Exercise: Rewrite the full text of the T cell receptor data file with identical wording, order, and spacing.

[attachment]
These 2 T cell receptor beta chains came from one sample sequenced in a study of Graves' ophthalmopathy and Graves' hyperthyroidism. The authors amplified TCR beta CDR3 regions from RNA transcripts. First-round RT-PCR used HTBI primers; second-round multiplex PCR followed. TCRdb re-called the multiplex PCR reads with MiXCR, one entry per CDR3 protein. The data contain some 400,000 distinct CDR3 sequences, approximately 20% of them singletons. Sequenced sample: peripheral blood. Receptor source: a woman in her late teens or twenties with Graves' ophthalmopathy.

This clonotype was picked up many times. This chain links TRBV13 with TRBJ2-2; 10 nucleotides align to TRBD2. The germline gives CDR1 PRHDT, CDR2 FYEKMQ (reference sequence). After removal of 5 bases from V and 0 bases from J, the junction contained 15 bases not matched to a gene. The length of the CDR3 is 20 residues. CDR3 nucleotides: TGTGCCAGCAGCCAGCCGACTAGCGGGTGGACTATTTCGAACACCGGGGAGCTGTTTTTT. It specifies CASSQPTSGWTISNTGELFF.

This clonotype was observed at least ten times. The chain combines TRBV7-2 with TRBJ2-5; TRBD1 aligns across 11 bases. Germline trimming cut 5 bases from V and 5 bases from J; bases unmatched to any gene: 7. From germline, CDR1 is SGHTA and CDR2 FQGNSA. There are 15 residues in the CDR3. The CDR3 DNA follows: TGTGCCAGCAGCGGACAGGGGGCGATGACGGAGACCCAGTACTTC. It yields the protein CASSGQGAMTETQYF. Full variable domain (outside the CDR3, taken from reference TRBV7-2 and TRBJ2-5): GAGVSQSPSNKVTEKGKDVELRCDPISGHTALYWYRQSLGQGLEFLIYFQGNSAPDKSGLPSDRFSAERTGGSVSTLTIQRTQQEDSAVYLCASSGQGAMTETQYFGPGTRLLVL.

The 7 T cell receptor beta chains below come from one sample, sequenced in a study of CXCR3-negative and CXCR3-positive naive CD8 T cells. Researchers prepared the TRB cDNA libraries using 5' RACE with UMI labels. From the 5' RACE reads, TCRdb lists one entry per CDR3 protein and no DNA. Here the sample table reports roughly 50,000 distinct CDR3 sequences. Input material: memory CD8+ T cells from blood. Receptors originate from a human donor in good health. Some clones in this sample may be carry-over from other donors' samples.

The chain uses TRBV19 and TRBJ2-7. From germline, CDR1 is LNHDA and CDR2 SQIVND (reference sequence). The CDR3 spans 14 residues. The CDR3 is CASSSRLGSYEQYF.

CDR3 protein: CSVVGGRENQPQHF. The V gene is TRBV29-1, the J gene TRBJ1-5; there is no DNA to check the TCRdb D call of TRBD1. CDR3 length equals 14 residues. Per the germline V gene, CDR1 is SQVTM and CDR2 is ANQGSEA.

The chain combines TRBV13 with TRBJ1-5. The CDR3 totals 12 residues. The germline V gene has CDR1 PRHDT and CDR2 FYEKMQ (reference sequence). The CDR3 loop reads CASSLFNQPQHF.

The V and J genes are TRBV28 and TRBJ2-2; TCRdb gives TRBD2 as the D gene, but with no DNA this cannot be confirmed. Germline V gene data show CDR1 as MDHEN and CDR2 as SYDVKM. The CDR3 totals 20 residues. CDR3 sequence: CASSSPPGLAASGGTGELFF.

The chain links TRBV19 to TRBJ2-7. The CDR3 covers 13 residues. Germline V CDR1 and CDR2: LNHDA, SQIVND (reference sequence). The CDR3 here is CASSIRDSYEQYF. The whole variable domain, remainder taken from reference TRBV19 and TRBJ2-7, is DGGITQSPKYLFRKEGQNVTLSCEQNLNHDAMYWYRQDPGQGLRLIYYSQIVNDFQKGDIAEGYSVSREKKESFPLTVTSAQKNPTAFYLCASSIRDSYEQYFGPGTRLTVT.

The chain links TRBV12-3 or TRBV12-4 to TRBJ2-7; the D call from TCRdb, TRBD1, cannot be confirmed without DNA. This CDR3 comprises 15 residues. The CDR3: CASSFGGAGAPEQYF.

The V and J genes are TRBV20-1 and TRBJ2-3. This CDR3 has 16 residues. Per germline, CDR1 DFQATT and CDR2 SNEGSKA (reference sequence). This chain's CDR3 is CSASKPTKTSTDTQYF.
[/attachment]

These 2 T cell receptor beta chains came from one sample sequenced in a study of Graves' ophthalmopathy and Graves' hyperthyroidism. The authors amplified TCR beta CDR3 regions from RNA transcripts. First-round RT-PCR used HTBI primers; second-round multiplex PCR followed. TCRdb re-called the multiplex PCR reads with MiXCR, one entry per CDR3 protein. The data contain some 400,000 distinct CDR3 sequences, approximately 20% of them singletons. Sequenced sample: peripheral blood. Receptor source: a woman in her late teens or twenties with Graves' ophthalmopathy.

This clonotype was picked up many times. This chain links TRBV13 with TRBJ2-2; 10 nucleotides align to TRBD2. The germline gives CDR1 PRHDT, CDR2 FYEKMQ (reference sequence). After removal of 5 bases from V and 0 bases from J, the junction contained 15 bases not matched to a gene. The length of the CDR3 is 20 residues. CDR3 nucleotides: TGTGCCAGCAGCCAGCCGACTAGCGGGTGGACTATTTCGAACACCGGGGAGCTGTTTTTT. It specifies CASSQPTSGWTISNTGELFF.

This clonotype was observed at least ten times. The chain combines TRBV7-2 with TRBJ2-5; TRBD1 aligns across 11 bases. Germline trimming cut 5 bases from V and 5 bases from J; bases unmatched to any gene: 7. From germline, CDR1 is SGHTA and CDR2 FQGNSA. There are 15 residues in the CDR3. The CDR3 DNA follows: TGTGCCAGCAGCGGACAGGGGGCGATGACGGAGACCCAGTACTTC. It yields the protein CASSGQGAMTETQYF. Full variable domain (outside the CDR3, taken from reference TRBV7-2 and TRBJ2-5): GAGVSQSPSNKVTEKGKDVELRCDPISGHTALYWYRQSLGQGLEFLIYFQGNSAPDKSGLPSDRFSAERTGGSVSTLTIQRTQQEDSAVYLCASSGQGAMTETQYFGPGTRLLVL.

The 7 T cell receptor beta chains below come from one sample, sequenced in a study of CXCR3-negative and CXCR3-positive naive CD8 T cells. Researchers prepared the TRB cDNA libraries using 5' RACE with UMI labels. From the 5' RACE reads, TCRdb lists one entry per CDR3 protein and no DNA. Here the sample table reports roughly 50,000 distinct CDR3 sequences. Input material: memory CD8+ T cells from blood. Receptors originate from a human donor in good health. Some clones in this sample may be carry-over from other donors' samples.

The chain uses TRBV19 and TRBJ2-7. From germline, CDR1 is LNHDA and CDR2 SQIVND (reference sequence). The CDR3 spans 14 residues. The CDR3 is CASSSRLGSYEQYF.

CDR3 protein: CSVVGGRENQPQHF. The V gene is TRBV29-1, the J gene TRBJ1-5; there is no DNA to check the TCRdb D call of TRBD1. CDR3 length equals 14 residues. Per the germline V gene, CDR1 is SQVTM and CDR2 is ANQGSEA.

The chain combines TRBV13 with TRBJ1-5. The CDR3 totals 12 residues. The germline V gene has CDR1 PRHDT and CDR2 FYEKMQ (reference sequence). The CDR3 loop reads CASSLFNQPQHF.

The V and J genes are TRBV28 and TRBJ2-2; TCRdb gives TRBD2 as the D gene, but with no DNA this cannot be confirmed. Germline V gene data show CDR1 as MDHEN and CDR2 as SYDVKM. The CDR3 totals 20 residues. CDR3 sequence: CASSSPPGLAASGGTGELFF.

The chain links TRBV19 to TRBJ2-7. The CDR3 covers 13 residues. Germline V CDR1 and CDR2: LNHDA, SQIVND (reference sequence). The CDR3 here is CASSIRDSYEQYF. The whole variable domain, remainder taken from reference TRBV19 and TRBJ2-7, is DGGITQSPKYLFRKEGQNVTLSCEQNLNHDAMYWYRQDPGQGLRLIYYSQIVNDFQKGDIAEGYSVSREKKESFPLTVTSAQKNPTAFYLCASSIRDSYEQYFGPGTRLTVT.

The chain links TRBV12-3 or TRBV12-4 to TRBJ2-7; the D call from TCRdb, TRBD1, cannot be confirmed without DNA. This CDR3 comprises 15 residues. The CDR3: CASSFGGAGAPEQYF.

The V and J genes are TRBV20-1 and TRBJ2-3. This CDR3 has 16 residues. Per germline, CDR1 DFQATT and CDR2 SNEGSKA (reference sequence). This chain's CDR3 is CSASKPTKTSTDTQYF.